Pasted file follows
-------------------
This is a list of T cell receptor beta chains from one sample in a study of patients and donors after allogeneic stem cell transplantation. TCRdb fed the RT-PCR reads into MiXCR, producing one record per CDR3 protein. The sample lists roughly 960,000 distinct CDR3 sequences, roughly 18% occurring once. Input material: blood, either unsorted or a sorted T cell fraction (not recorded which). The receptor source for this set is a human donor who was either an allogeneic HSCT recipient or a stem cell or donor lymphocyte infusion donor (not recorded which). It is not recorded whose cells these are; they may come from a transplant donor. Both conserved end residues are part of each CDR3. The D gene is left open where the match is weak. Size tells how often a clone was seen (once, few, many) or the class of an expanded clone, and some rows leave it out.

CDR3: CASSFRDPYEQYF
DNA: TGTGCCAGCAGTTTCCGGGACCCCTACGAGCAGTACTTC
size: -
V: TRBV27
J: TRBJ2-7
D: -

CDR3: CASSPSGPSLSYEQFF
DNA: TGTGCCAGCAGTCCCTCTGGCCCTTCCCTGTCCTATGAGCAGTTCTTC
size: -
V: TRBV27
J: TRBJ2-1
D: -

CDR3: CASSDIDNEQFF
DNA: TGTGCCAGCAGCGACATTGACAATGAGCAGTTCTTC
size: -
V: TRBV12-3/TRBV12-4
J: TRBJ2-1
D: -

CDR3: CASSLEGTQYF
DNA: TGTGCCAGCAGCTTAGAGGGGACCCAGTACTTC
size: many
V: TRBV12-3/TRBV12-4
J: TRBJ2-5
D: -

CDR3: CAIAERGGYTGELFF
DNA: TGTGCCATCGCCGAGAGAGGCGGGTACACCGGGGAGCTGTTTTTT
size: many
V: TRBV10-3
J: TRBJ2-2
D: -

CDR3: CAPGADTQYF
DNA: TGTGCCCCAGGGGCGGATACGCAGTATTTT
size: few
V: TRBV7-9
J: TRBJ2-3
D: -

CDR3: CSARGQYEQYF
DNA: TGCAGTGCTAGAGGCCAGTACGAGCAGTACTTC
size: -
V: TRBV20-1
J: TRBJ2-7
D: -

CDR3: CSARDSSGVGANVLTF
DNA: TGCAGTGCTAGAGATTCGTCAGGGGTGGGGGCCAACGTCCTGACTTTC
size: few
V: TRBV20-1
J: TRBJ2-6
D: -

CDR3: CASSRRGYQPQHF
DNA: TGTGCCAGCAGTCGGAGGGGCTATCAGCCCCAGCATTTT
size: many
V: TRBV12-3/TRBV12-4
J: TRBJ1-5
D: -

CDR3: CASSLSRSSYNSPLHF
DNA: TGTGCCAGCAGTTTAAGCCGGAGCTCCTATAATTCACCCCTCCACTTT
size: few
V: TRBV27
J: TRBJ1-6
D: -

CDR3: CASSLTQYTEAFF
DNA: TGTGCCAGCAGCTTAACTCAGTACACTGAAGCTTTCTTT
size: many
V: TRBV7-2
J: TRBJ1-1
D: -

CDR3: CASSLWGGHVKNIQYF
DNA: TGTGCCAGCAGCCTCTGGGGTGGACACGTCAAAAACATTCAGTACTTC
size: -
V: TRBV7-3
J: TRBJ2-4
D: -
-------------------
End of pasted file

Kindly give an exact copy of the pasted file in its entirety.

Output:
This is a list of T cell receptor beta chains from one sample in a study of patients and donors after allogeneic stem cell transplantation. TCRdb fed the RT-PCR reads into MiXCR, producing one record per CDR3 protein. The sample lists roughly 960,000 distinct CDR3 sequences, roughly 18% occurring once. Input material: blood, either unsorted or a sorted T cell fraction (not recorded which). The receptor source for this set is a human donor who was either an allogeneic HSCT recipient or a stem cell or donor lymphocyte infusion donor (not recorded which). It is not recorded whose cells these are; they may come from a transplant donor. Both conserved end residues are part of each CDR3. The D gene is left open where the match is weak. Size tells how often a clone was seen (once, few, many) or the class of an expanded clone, and some rows leave it out.

CDR3: CASSFRDPYEQYF
DNA: TGTGCCAGCAGTTTCCGGGACCCCTACGAGCAGTACTTC
size: -
V: TRBV27
J: TRBJ2-7
D: -

CDR3: CASSPSGPSLSYEQFF
DNA: TGTGCCAGCAGTCCCTCTGGCCCTTCCCTGTCCTATGAGCAGTTCTTC
size: -
V: TRBV27
J: TRBJ2-1
D: -

CDR3: CASSDIDNEQFF
DNA: TGTGCCAGCAGCGACATTGACAATGAGCAGTTCTTC
size: -
V: TRBV12-3/TRBV12-4
J: TRBJ2-1
D: -

CDR3: CASSLEGTQYF
DNA: TGTGCCAGCAGCTTAGAGGGGACCCAGTACTTC
size: many
V: TRBV12-3/TRBV12-4
J: TRBJ2-5
D: -

CDR3: CAIAERGGYTGELFF
DNA: TGTGCCATCGCCGAGAGAGGCGGGTACACCGGGGAGCTGTTTTTT
size: many
V: TRBV10-3
J: TRBJ2-2
D: -

CDR3: CAPGADTQYF
DNA: TGTGCCCCAGGGGCGGATACGCAGTATTTT
size: few
V: TRBV7-9
J: TRBJ2-3
D: -

CDR3: CSARGQYEQYF
DNA: TGCAGTGCTAGAGGCCAGTACGAGCAGTACTTC
size: -
V: TRBV20-1
J: TRBJ2-7
D: -

CDR3: CSARDSSGVGANVLTF
DNA: TGCAGTGCTAGAGATTCGTCAGGGGTGGGGGCCAACGTCCTGACTTTC
size: few
V: TRBV20-1
J: TRBJ2-6
D: -

CDR3: CASSRRGYQPQHF
DNA: TGTGCCAGCAGTCGGAGGGGCTATCAGCCCCAGCATTTT
size: many
V: TRBV12-3/TRBV12-4
J: TRBJ1-5
D: -

CDR3: CASSLSRSSYNSPLHF
DNA: TGTGCCAGCAGTTTAAGCCGGAGCTCCTATAATTCACCCCTCCACTTT
size: few
V: TRBV27
J: TRBJ1-6
D: -

CDR3: CASSLTQYTEAFF
DNA: TGTGCCAGCAGCTTAACTCAGTACACTGAAGCTTTCTTT
size: many
V: TRBV7-2
J: TRBJ1-1
D: -

CDR3: CASSLWGGHVKNIQYF
DNA: TGTGCCAGCAGCCTCTGGGGTGGACACGTCAAAAACATTCAGTACTTC
size: -
V: TRBV7-3
J: TRBJ2-4
D: -